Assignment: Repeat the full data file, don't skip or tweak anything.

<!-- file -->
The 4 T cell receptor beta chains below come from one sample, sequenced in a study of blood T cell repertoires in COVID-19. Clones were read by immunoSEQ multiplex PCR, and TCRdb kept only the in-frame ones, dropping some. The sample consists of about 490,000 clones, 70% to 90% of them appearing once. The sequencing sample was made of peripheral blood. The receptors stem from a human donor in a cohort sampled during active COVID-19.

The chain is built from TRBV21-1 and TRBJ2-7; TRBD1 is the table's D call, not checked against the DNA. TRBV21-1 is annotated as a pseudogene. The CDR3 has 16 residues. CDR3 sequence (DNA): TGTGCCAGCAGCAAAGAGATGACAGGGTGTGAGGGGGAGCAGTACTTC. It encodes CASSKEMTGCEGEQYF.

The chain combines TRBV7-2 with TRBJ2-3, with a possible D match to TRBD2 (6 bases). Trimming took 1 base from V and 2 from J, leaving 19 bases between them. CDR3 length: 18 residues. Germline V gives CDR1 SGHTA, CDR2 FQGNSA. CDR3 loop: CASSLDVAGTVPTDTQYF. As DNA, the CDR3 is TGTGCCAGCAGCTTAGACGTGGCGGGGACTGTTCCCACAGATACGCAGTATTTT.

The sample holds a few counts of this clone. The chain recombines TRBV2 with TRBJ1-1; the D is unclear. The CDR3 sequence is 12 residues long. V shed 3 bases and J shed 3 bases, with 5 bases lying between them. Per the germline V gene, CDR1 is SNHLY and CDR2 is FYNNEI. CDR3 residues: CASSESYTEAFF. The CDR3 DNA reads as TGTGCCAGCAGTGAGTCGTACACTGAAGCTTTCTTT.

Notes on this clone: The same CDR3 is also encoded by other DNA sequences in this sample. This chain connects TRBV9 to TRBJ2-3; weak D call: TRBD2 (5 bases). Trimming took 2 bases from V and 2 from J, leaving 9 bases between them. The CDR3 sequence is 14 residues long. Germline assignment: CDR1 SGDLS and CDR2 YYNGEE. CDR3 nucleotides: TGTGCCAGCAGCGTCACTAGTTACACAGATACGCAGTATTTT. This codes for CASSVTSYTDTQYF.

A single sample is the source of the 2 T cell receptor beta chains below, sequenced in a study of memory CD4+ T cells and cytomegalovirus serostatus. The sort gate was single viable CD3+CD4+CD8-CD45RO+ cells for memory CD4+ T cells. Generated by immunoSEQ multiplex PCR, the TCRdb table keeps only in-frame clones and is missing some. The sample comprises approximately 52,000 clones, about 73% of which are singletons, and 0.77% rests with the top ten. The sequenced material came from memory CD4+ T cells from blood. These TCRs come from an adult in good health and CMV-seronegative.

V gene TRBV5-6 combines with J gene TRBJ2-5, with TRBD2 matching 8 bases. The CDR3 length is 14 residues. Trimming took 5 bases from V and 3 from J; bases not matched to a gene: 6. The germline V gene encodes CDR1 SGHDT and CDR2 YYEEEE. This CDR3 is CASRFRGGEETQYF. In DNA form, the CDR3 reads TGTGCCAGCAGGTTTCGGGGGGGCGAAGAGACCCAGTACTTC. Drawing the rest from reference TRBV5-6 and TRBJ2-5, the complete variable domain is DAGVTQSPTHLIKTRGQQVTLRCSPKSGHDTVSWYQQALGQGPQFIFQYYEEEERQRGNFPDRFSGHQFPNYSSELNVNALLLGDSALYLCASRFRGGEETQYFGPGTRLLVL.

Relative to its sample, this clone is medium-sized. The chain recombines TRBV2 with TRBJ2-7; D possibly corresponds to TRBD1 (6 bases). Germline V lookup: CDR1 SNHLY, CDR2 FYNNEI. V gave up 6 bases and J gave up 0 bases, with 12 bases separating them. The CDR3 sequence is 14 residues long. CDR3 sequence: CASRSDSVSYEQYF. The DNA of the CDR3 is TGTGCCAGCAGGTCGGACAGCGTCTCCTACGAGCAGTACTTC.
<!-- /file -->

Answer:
The 4 T cell receptor beta chains below come from one sample, sequenced in a study of blood T cell repertoires in COVID-19. Clones were read by immunoSEQ multiplex PCR, and TCRdb kept only the in-frame ones, dropping some. The sample consists of about 490,000 clones, 70% to 90% of them appearing once. The sequencing sample was made of peripheral blood. The receptors stem from a human donor in a cohort sampled during active COVID-19.

The chain is built from TRBV21-1 and TRBJ2-7; TRBD1 is the table's D call, not checked against the DNA. TRBV21-1 is annotated as a pseudogene. The CDR3 has 16 residues. CDR3 sequence (DNA): TGTGCCAGCAGCAAAGAGATGACAGGGTGTGAGGGGGAGCAGTACTTC. It encodes CASSKEMTGCEGEQYF.

The chain combines TRBV7-2 with TRBJ2-3, with a possible D match to TRBD2 (6 bases). Trimming took 1 base from V and 2 from J, leaving 19 bases between them. CDR3 length: 18 residues. Germline V gives CDR1 SGHTA, CDR2 FQGNSA. CDR3 loop: CASSLDVAGTVPTDTQYF. As DNA, the CDR3 is TGTGCCAGCAGCTTAGACGTGGCGGGGACTGTTCCCACAGATACGCAGTATTTT.

The sample holds a few counts of this clone. The chain recombines TRBV2 with TRBJ1-1; the D is unclear. The CDR3 sequence is 12 residues long. V shed 3 bases and J shed 3 bases, with 5 bases lying between them. Per the germline V gene, CDR1 is SNHLY and CDR2 is FYNNEI. CDR3 residues: CASSESYTEAFF. The CDR3 DNA reads as TGTGCCAGCAGTGAGTCGTACACTGAAGCTTTCTTT.

Notes on this clone: The same CDR3 is also encoded by other DNA sequences in this sample. This chain connects TRBV9 to TRBJ2-3; weak D call: TRBD2 (5 bases). Trimming took 2 bases from V and 2 from J, leaving 9 bases between them. The CDR3 sequence is 14 residues long. Germline assignment: CDR1 SGDLS and CDR2 YYNGEE. CDR3 nucleotides: TGTGCCAGCAGCGTCACTAGTTACACAGATACGCAGTATTTT. This codes for CASSVTSYTDTQYF.

A single sample is the source of the 2 T cell receptor beta chains below, sequenced in a study of memory CD4+ T cells and cytomegalovirus serostatus. The sort gate was single viable CD3+CD4+CD8-CD45RO+ cells for memory CD4+ T cells. Generated by immunoSEQ multiplex PCR, the TCRdb table keeps only in-frame clones and is missing some. The sample comprises approximately 52,000 clones, about 73% of which are singletons, and 0.77% rests with the top ten. The sequenced material came from memory CD4+ T cells from blood. These TCRs come from an adult in good health and CMV-seronegative.

V gene TRBV5-6 combines with J gene TRBJ2-5, with TRBD2 matching 8 bases. The CDR3 length is 14 residues. Trimming took 5 bases from V and 3 from J; bases not matched to a gene: 6. The germline V gene encodes CDR1 SGHDT and CDR2 YYEEEE. This CDR3 is CASRFRGGEETQYF. In DNA form, the CDR3 reads TGTGCCAGCAGGTTTCGGGGGGGCGAAGAGACCCAGTACTTC. Drawing the rest from reference TRBV5-6 and TRBJ2-5, the complete variable domain is DAGVTQSPTHLIKTRGQQVTLRCSPKSGHDTVSWYQQALGQGPQFIFQYYEEEERQRGNFPDRFSGHQFPNYSSELNVNALLLGDSALYLCASRFRGGEETQYFGPGTRLLVL.

Relative to its sample, this clone is medium-sized. The chain recombines TRBV2 with TRBJ2-7; D possibly corresponds to TRBD1 (6 bases). Germline V lookup: CDR1 SNHLY, CDR2 FYNNEI. V gave up 6 bases and J gave up 0 bases, with 12 bases separating them. The CDR3 sequence is 14 residues long. CDR3 sequence: CASRSDSVSYEQYF. The DNA of the CDR3 is TGTGCCAGCAGGTCGGACAGCGTCTCCTACGAGCAGTACTTC.